Survival tables and censored data.
We describe the methodology of preparing survival tables and the treatment of censored data in this type of study with time to event variables.
In the best-known sense, censorship is the action of examining a work intended for the public, suppressing or modifying the part that does not fit certain political, moral or religious aspect, to determine whether or not it can be published or exhibited. So what do we mean in statistics when we talk about censored data? Nothing to do with politics, morality or religion. In order to explain what a censored data is, we must first discuss the time-to-event variables and survival analyzes.
In general, we can say that there are three types of variables: quantitative, qualitative and time-to-event. The first two are fairly well understood in general, but the time-to-event are a little more complicated to understand.
Imagine that we want to study the mortality of that terrible disease that fildulastrosis is. We could count the number of deaths at the end of the study period and divide them by the total population at the beginning. For example, if at the beginning there are 50 patients and four die during follow-up, we could calculate the mortality as 4/50 = 0.08, or 8%. Thus, if we have followed the population for five years, we can say that the survival of the disease at five years is 92% (100-8 = 92).
Simple, isn’t it? The problem is that this is only valid when all subjects have the same follow-up period and no losses or dropouts occur throughout the study, a situation that is often far from the reality in most cases.
In these cases, the correct thing to do is to measure not only if death occurs (which would be a dichotomous variable), but also when it occurs, also taking into account the different follow-up period and the losses. Thus, we would use a time-to-event variable, which is composed of a dichotomous variable (the event being measured) and a continuous variable (the follow-up time when it occurs).
Following the example above, participants in the study could be classified into three types: those who die during follow-up, those who remain alive at the end of the study, and those who are lost during follow-up.
Of those who die we can calculate their survival but, what is the survival of those who are alive at the end of the study? And what is the survival of those who are lost during follow-up? It is clear that some of the lost may have died at the end of the study without us detecting it, so our measure of mortality will not be accurate.
Survival tables and censored data
And this is where we find the censored data. All those who do not present the event during the survival study are called censored (losses and those who finish the study without presenting the event). The importance of these censored data is that they must be taken into account when doing the survival study, as we will see below.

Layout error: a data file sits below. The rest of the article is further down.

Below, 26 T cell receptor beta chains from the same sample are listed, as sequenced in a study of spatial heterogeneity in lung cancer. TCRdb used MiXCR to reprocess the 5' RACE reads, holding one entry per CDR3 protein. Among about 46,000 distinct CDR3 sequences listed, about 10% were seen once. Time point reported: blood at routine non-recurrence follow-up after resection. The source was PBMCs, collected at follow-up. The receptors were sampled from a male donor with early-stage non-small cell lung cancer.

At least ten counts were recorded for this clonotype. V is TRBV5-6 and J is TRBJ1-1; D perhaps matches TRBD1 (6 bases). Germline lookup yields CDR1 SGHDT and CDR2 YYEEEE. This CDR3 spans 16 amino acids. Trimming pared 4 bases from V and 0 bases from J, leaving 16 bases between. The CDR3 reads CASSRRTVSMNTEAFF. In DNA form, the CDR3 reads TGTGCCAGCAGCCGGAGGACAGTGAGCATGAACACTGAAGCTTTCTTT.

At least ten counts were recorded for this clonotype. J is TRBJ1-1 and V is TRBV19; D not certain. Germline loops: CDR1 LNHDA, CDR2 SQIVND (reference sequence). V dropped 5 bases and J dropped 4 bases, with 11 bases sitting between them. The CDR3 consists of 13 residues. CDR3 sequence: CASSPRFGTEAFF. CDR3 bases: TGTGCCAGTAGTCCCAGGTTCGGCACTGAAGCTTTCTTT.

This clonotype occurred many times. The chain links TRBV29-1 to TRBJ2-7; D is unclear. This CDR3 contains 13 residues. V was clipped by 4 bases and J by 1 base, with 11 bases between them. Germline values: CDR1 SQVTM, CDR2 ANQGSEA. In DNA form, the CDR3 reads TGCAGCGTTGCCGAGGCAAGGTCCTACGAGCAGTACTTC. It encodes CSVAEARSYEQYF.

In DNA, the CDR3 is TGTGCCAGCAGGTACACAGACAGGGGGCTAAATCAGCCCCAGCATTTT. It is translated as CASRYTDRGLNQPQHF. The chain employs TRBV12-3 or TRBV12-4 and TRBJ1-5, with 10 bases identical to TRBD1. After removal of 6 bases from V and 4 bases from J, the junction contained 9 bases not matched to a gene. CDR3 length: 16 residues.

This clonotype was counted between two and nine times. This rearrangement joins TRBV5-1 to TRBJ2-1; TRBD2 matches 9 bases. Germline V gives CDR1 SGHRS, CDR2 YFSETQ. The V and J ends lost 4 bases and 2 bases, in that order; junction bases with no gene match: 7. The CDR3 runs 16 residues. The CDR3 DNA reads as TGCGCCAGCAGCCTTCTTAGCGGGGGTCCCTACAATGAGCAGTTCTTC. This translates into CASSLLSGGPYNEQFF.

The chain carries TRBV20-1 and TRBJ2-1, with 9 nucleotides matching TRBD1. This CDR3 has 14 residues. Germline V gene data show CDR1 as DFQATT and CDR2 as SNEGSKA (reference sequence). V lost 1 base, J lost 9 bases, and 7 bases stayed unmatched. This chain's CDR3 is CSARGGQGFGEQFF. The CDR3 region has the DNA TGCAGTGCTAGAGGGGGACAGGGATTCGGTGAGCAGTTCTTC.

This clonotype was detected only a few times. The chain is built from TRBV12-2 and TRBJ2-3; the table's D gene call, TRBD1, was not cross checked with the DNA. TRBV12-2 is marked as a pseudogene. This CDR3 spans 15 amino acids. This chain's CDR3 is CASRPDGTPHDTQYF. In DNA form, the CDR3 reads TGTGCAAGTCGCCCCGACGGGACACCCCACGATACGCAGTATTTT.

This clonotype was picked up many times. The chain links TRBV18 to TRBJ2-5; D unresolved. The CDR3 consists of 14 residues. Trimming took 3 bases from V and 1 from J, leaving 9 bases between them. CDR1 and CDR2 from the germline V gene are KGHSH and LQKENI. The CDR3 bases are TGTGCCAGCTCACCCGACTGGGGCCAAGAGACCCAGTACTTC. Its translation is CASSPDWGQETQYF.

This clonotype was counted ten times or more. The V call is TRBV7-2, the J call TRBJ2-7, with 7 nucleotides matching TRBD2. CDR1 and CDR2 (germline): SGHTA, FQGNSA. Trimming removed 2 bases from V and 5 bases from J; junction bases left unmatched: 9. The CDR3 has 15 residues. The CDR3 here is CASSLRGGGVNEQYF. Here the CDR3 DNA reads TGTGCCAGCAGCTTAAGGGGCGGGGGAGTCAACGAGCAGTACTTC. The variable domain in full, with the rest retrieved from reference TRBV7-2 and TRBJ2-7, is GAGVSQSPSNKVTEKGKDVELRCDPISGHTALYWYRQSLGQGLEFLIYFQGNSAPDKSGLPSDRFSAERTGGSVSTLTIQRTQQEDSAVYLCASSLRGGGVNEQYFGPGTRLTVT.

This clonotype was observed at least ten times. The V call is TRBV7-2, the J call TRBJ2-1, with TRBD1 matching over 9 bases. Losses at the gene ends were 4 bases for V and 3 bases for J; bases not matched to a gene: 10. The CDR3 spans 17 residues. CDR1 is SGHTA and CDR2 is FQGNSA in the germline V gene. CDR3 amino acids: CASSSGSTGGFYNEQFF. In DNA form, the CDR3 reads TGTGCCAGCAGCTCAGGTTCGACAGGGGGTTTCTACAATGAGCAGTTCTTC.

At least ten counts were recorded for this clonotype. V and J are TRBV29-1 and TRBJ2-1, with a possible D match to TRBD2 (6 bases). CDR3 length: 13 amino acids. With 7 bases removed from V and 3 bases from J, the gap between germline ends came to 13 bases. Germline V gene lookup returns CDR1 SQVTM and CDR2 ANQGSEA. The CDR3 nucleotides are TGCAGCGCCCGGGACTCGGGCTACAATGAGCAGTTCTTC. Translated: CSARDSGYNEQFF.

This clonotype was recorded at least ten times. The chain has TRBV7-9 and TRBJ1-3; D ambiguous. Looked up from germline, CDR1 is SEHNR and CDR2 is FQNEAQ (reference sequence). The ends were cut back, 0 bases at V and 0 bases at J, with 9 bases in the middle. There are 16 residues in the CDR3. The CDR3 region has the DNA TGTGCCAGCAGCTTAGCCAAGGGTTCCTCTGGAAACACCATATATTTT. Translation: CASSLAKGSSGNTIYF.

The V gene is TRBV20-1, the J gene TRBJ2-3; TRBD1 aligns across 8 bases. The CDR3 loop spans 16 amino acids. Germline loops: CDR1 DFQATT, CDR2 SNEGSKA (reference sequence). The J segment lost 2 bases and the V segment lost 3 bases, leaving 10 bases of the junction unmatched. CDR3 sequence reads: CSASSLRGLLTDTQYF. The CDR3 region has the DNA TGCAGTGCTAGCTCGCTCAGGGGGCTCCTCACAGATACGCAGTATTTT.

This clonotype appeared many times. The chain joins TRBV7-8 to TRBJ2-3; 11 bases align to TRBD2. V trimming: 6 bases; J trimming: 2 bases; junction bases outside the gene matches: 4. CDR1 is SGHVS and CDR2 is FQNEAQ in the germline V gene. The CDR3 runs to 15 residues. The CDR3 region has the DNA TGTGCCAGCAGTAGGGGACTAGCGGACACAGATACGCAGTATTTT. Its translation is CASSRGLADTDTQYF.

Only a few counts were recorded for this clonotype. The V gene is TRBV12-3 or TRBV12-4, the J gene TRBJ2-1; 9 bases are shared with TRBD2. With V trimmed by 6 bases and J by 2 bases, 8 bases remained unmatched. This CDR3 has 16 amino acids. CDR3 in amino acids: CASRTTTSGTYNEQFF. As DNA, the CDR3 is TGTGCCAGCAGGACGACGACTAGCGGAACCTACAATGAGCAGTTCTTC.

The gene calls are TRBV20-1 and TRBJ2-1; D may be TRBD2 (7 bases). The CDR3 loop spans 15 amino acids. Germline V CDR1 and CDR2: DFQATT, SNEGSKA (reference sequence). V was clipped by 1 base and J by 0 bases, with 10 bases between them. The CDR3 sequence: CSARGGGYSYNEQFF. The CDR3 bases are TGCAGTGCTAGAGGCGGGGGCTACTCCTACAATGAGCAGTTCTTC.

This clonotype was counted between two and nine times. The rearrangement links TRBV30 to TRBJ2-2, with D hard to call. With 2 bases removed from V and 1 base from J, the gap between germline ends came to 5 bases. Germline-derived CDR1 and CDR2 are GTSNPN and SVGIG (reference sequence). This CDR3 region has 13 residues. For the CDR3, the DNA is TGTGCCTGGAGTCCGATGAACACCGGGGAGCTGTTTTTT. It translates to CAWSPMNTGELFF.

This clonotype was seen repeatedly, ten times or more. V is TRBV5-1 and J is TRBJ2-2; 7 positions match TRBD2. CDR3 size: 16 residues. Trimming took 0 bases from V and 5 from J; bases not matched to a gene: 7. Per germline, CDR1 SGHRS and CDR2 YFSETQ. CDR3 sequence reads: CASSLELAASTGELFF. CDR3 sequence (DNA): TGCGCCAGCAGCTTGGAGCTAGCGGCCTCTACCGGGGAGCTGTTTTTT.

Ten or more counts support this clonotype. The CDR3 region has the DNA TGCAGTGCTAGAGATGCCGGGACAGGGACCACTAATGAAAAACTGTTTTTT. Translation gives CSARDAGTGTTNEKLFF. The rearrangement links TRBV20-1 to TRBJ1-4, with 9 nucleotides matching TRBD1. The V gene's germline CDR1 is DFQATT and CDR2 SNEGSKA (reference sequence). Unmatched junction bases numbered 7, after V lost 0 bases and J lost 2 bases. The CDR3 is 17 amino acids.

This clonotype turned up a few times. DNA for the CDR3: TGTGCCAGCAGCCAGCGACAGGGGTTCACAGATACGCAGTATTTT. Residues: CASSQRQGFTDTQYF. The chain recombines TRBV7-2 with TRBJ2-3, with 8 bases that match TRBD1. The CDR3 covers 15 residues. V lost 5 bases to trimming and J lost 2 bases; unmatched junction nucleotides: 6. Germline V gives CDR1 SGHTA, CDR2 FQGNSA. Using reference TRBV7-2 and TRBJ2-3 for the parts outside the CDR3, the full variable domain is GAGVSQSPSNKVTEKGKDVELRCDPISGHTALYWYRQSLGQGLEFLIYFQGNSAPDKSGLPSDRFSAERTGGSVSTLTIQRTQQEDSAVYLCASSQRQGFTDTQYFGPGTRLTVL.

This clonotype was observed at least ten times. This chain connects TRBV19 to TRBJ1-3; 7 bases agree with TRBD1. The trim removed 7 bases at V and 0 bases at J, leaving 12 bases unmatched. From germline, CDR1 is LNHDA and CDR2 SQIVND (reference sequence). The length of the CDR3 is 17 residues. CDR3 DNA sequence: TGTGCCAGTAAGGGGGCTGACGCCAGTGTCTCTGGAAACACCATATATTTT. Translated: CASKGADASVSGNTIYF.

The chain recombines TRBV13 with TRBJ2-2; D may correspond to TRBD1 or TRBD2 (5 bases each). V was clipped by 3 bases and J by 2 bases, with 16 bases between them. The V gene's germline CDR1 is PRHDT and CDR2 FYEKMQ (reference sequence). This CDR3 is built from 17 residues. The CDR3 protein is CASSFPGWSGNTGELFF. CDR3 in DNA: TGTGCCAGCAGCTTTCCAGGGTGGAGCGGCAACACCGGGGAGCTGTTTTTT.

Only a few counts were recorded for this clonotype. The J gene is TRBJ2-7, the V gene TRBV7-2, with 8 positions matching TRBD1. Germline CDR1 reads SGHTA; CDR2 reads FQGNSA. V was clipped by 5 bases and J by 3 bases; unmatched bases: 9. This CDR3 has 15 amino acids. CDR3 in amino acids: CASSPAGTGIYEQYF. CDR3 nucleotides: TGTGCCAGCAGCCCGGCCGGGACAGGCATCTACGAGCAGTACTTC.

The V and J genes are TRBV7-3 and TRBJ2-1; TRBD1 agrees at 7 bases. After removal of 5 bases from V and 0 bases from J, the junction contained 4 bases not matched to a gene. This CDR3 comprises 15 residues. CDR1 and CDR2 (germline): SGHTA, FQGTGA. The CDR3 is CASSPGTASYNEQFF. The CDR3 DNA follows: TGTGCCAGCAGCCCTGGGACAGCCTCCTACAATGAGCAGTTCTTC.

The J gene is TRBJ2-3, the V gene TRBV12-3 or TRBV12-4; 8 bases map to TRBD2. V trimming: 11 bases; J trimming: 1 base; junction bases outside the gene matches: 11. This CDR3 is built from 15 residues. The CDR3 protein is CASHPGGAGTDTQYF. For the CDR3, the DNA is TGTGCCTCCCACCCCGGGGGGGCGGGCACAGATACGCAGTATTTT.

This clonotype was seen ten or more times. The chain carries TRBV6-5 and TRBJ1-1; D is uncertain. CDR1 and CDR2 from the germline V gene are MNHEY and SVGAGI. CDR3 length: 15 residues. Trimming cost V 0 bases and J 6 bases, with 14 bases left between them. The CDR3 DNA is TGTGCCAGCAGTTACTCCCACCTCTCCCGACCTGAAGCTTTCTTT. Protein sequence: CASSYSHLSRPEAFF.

The methodology to be followed is to create a survival table that takes into account the events (in this case the deaths) and the censored data, as we can see in the attached table.
The columns of the table represent the following: x, the year number of the follow-up; Nx, the number of participants alive at the beginning of that year; Cx, the number of losses of that year (censored); Mx, the number of deaths during that period; PD, probability of dying in that period; PPS, the probability of surviving in that period (the probability of not presenting the event); And PGS, the global probability of survival up to that point.
As we see, the first year we started with 50 participants, one of whom died. The probability of dying in that period is 1/50 = 0.02, so the probability of survival in the period (which is equal to the global since it is the first period) is 1-0.02 = 0, 98.
In the second period we start with 49 and no one dies or is lost. The PD in the period is zero and survival one. Thus, the overall probability will be 1×0.98 = 0.98.
In the third period we continue with 49. Two are lost and one dies. The PD is 1/49 = 0.0204 and the PPS is 1-0.0204 = 0.9796. If we multiply the PSP by the global of the previous period, we obtain the overall survival of this period: 0.9796×0.98 = 0.96.
In the fourth period we started with 46 participants, resulting in five losses and two deaths. The PD will be 2/46 = 0.0434, the PPS of 1-0.0434 = 0.9566 and the PGS of 0.9566×0.96 = 0.9183.
And last, in the fifth period we started with 39 participants. We have two censored and no event (death). PD is zero, PPS is equal to one (no one dies in this period) and PGS 1×0.9183 = 0.9183.
Finally, taking into account the censored data, we can say that the overall survival at five years of fildulastrosis is 91.83%.
And with this we are going to leave it for today. We have seen how a survival table with censored data is constructed to take into account unequal follow-up of participants and losses during follow-up.
Only two thoughts before finishing. First, even if we talk about survival analysis, the event does not have to be the death of the participants. It can be any event that occurs throughout the study follow-up.
Second, the time-to-event and censored data are the basis for performing other statistical techniques that estimate the probability of occurrence of the event under study at a given time, such as the Cox regression models. But that is another story…